I’m really over the moon to be finally able to share this one with you all. A slightly cryptic message from a good Instagram buddy of mine, Nick over at nms_collection_ got me onto this. He had just snagged a blue example and tipped me off to the seller. A few minutes later and a model that has sat rather high on my long (and ever growing!) wants list for some time was finally on the way. It’s now tucked amongst my other Soviet diecasts and memorabilia, and it’s time for it to make an appearance in the Lamley Daily spotlight. This is the Minsk Factory VAZ Zhiguli 2101.
The 2101 was the first in the iconic Zhiguli/Lada lineage, going into production in 1970. A license built version of Fiat’s 124, the 2101 remained in serial production for 12 years. The 2101 featured a raft of modifications from the 124 in order to cope with the brutal Russian winters and the often poor conditions of the Soviet road network. Ride height was raised, a crank handle (on early models – incase the bitter cold killed the battery) and manual auxiliary fuel pump were added.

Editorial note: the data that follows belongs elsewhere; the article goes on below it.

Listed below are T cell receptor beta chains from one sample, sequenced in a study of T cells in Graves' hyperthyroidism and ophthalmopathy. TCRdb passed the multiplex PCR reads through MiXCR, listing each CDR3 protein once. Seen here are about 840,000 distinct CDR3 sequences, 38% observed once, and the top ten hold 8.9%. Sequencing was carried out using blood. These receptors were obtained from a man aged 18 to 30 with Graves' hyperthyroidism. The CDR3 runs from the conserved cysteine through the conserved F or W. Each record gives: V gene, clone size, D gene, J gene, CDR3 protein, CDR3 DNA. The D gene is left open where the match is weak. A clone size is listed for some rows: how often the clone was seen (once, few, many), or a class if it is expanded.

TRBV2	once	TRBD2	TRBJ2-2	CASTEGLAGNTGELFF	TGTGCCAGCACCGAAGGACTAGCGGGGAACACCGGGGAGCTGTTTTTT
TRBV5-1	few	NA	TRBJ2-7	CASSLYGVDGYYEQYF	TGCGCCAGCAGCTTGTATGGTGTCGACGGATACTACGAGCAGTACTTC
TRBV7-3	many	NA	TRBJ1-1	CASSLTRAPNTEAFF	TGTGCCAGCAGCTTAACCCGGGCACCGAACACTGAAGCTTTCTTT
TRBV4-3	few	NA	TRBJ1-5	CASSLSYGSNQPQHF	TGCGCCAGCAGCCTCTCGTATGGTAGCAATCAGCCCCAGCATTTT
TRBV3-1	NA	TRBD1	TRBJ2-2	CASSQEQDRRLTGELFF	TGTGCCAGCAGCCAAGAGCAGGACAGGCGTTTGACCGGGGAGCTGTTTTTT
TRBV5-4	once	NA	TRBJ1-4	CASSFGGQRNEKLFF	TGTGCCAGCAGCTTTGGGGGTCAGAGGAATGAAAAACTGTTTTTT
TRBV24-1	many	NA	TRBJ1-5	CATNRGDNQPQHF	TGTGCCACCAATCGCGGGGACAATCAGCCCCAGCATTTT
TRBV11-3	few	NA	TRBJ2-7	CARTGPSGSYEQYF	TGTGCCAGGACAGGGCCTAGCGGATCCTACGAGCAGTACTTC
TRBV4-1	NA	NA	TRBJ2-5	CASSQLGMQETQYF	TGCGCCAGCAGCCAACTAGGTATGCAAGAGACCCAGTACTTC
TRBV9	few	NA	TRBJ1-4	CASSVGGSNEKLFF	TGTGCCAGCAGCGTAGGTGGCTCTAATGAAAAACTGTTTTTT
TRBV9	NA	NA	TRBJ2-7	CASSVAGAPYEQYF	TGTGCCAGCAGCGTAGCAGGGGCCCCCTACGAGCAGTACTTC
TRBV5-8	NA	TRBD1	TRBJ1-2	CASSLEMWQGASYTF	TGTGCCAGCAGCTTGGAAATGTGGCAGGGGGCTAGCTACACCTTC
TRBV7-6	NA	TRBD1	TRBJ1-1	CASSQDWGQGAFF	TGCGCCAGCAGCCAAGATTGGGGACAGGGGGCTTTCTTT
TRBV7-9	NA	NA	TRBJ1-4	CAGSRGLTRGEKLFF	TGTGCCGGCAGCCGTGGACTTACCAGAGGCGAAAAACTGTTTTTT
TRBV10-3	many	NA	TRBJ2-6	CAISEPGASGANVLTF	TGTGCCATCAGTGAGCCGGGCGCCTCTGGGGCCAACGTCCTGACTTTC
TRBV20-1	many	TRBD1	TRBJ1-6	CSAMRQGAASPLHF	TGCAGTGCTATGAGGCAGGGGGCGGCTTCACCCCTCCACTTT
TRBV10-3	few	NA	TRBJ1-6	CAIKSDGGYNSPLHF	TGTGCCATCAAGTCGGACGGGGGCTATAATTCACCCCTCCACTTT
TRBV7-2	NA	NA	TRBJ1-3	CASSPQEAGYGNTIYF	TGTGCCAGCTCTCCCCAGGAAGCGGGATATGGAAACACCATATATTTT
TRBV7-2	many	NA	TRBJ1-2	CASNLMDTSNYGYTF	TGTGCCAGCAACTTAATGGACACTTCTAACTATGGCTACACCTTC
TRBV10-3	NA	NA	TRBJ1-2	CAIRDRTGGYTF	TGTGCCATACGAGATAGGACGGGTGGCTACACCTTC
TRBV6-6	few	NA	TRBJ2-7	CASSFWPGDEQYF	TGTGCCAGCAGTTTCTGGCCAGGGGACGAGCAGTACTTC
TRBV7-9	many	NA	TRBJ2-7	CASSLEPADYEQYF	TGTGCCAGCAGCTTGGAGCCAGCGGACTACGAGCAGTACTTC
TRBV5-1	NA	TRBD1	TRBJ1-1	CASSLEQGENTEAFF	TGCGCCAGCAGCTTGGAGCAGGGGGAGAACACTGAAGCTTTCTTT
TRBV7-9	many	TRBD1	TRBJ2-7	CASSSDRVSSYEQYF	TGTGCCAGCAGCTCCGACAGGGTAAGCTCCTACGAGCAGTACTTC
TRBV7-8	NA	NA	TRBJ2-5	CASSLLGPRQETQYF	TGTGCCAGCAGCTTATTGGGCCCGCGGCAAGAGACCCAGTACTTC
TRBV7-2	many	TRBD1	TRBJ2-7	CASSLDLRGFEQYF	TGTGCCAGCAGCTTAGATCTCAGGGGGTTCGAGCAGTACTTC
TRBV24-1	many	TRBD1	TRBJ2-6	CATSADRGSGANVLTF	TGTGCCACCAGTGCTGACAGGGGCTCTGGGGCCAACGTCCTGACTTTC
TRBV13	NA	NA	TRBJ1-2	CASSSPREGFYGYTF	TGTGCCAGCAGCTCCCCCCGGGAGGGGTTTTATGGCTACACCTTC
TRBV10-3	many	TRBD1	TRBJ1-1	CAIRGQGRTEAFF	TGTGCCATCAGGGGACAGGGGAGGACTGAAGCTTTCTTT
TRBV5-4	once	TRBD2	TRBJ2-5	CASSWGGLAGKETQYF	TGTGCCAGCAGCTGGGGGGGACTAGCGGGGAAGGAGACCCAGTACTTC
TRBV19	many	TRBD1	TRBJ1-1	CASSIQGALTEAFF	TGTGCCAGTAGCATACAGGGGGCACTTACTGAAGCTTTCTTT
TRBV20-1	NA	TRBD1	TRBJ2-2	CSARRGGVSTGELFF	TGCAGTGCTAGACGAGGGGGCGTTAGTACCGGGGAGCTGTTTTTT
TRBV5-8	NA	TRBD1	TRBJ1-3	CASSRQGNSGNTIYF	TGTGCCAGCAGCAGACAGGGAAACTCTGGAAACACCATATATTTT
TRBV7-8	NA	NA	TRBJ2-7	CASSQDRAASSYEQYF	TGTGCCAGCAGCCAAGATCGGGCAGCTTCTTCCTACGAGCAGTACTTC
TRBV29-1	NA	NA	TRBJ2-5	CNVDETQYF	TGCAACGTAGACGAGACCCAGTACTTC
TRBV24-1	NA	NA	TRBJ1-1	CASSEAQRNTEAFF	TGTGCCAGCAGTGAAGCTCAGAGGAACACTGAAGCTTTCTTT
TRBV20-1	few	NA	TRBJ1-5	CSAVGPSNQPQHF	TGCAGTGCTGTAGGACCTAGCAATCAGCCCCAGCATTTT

The 2101 was the first car of the VAZ export brand Lada to be sold in the UK, going on sale in May 1974 priced at £979.
This 1/60 scale version was produced in the 1970s by a factory in the Belorussian capital Minsk. I’ve seen the brand listed as Lenin Factory, Minsk Factory and, on the Police and doctors versions (with non opening doors) as Belvar, who incidentally still exist in Minsk as a maker of measuring instruments. It cost 2 Rubles and 50 Kopeyka. Average monthly wage in the 1970s was about 120 Rubles.
It’s rather pleasantly heavy and well cast, with a screw on metal base. There’s a nice interior piece, small details on the slightly poorly seated grille and rear clip, sprung suspension and opening doors.
It’s easy to jump to conclusions about Soviet manufacturing standards, but ignore what you’ve been told; this is about as well put together as any Western equivalent of the era. Due to the age, metal fatigue can be a problem however. My example is has snapped bumpers and as I mentioned, a misaligned grille. My friend Nick’s blue version has some small bits of damage too. But that’s perhaps to be expected after such a long period has elapsed since manufacture.
Ultimately, It’s the rarity of this piece that makes me proud to have it. There really aren’t that many left and the prices can reflect that. Ebay can also go from having none listed for weeks at a time to having a handful available, so do look out for them. To have found one at an agreeable price and good condition was a real coup, and this is now one of the star pieces of my collection, and one I am happy to share with you all.
(Find the Minsk Factory VAZ on Ebay)